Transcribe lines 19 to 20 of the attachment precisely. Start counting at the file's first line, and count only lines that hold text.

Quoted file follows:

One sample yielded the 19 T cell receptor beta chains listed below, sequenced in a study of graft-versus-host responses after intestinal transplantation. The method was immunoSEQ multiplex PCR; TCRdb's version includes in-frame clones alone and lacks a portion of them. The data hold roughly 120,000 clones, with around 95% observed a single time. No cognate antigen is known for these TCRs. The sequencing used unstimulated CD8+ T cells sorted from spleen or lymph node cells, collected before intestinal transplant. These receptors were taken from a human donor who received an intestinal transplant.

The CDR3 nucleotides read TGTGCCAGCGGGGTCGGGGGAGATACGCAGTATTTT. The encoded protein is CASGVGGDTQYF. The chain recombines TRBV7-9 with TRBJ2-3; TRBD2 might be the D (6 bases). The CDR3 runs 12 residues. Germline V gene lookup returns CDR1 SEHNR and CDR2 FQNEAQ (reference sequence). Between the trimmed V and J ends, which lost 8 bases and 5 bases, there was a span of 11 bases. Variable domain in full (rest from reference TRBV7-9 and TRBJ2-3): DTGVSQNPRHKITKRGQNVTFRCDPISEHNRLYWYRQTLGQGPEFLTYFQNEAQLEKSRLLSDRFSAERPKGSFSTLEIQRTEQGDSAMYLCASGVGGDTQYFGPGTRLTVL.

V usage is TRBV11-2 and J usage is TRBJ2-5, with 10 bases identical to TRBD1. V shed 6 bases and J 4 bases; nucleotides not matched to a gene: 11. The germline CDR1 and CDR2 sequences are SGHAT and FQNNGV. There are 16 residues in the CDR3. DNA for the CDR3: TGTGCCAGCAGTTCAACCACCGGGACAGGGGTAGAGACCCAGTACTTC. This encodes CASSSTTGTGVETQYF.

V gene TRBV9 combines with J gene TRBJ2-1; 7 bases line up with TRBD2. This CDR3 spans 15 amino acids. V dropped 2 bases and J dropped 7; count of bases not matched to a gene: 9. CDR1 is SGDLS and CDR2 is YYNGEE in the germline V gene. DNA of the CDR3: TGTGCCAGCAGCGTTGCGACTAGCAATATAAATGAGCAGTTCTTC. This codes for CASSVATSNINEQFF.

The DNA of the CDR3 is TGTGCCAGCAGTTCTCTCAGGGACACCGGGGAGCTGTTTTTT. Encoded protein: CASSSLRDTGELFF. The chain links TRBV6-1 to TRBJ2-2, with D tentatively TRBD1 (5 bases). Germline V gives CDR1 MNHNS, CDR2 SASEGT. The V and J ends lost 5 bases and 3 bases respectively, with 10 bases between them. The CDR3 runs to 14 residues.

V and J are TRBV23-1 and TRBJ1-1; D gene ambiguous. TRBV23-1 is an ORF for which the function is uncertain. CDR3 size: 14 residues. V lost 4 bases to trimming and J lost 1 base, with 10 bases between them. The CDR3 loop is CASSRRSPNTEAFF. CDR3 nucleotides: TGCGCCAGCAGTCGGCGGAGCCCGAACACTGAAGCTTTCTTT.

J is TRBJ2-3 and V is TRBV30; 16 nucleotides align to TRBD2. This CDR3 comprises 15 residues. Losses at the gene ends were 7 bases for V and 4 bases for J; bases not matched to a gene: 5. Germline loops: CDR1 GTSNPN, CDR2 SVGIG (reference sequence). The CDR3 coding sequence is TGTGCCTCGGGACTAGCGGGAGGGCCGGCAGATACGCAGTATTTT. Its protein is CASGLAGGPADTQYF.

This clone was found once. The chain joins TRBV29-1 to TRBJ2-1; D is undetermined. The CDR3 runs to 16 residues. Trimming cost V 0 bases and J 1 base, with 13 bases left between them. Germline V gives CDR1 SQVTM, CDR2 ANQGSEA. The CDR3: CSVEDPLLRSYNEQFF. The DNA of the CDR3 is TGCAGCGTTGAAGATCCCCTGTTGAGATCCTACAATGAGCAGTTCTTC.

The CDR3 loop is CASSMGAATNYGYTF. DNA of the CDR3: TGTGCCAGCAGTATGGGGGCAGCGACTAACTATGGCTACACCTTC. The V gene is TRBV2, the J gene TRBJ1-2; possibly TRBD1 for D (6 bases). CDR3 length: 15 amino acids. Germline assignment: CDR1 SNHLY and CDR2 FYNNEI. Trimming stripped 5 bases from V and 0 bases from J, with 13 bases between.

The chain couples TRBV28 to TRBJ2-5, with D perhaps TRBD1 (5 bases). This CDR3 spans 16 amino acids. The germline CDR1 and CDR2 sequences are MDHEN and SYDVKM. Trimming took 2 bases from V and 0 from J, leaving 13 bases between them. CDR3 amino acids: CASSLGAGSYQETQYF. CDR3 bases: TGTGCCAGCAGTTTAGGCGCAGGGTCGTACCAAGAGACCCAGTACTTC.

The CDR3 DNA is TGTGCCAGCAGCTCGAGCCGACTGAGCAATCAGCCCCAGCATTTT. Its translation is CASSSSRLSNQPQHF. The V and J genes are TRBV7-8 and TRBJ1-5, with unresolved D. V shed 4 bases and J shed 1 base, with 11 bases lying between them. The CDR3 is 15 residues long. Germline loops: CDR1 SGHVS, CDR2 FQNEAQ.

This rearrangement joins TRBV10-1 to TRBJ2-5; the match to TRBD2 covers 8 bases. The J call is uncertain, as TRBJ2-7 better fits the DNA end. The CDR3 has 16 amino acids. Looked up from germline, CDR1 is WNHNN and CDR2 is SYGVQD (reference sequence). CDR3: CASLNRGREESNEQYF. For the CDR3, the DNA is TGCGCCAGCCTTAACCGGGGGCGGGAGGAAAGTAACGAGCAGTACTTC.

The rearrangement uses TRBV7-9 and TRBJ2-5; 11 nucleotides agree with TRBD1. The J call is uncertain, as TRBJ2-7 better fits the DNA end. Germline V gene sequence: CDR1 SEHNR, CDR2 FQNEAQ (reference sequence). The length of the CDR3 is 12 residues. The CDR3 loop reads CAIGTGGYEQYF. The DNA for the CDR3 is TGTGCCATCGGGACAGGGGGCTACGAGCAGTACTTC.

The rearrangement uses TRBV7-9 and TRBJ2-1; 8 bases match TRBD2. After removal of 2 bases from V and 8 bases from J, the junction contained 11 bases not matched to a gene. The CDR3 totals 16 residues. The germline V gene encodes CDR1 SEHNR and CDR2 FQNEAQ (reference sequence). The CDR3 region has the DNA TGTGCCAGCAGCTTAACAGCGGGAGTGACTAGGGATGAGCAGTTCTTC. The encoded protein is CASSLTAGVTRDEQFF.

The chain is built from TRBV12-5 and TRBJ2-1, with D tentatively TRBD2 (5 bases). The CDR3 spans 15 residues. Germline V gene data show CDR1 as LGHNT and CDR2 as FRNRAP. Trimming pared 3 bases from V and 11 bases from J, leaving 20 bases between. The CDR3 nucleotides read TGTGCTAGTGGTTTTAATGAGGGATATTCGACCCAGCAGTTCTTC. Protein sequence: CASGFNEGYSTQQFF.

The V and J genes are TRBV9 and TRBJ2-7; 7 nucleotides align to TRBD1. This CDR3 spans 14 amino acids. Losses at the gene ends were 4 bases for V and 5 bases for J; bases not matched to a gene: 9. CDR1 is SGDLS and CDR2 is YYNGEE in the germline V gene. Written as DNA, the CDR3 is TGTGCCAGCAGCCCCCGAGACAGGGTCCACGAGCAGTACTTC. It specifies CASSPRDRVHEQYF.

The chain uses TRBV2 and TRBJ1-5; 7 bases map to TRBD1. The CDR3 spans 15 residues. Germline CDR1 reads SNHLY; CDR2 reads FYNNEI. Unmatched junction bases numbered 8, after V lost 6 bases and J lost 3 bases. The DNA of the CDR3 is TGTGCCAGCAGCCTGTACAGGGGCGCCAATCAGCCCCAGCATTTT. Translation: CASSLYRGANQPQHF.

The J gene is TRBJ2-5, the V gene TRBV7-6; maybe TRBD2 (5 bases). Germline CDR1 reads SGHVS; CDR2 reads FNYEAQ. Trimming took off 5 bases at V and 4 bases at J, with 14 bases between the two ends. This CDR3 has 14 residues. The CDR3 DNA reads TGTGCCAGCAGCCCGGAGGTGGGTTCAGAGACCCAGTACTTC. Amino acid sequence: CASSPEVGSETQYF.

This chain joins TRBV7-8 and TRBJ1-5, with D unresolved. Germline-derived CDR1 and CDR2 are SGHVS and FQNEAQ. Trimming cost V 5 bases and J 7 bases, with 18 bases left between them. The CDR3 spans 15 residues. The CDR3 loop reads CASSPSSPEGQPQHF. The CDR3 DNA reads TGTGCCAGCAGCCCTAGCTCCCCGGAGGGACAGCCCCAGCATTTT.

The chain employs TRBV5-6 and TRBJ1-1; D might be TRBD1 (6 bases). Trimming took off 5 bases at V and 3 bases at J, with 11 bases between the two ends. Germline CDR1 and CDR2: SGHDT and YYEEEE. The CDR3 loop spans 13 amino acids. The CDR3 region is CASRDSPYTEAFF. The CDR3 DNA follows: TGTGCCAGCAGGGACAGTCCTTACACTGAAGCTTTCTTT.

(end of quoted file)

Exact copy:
This chain joins TRBV7-8 and TRBJ1-5, with D unresolved. Germline-derived CDR1 and CDR2 are SGHVS and FQNEAQ. Trimming cost V 5 bases and J 7 bases, with 18 bases left between them. The CDR3 spans 15 residues. The CDR3 loop reads CASSPSSPEGQPQHF. The CDR3 DNA reads TGTGCCAGCAGCCCTAGCTCCCCGGAGGGACAGCCCCAGCATTTT.

The chain employs TRBV5-6 and TRBJ1-1; D might be TRBD1 (6 bases). Trimming took off 5 bases at V and 3 bases at J, with 11 bases between the two ends. Germline CDR1 and CDR2: SGHDT and YYEEEE. The CDR3 loop spans 13 amino acids. The CDR3 region is CASRDSPYTEAFF. The CDR3 DNA follows: TGTGCCAGCAGGGACAGTCCTTACACTGAAGCTTTCTTT.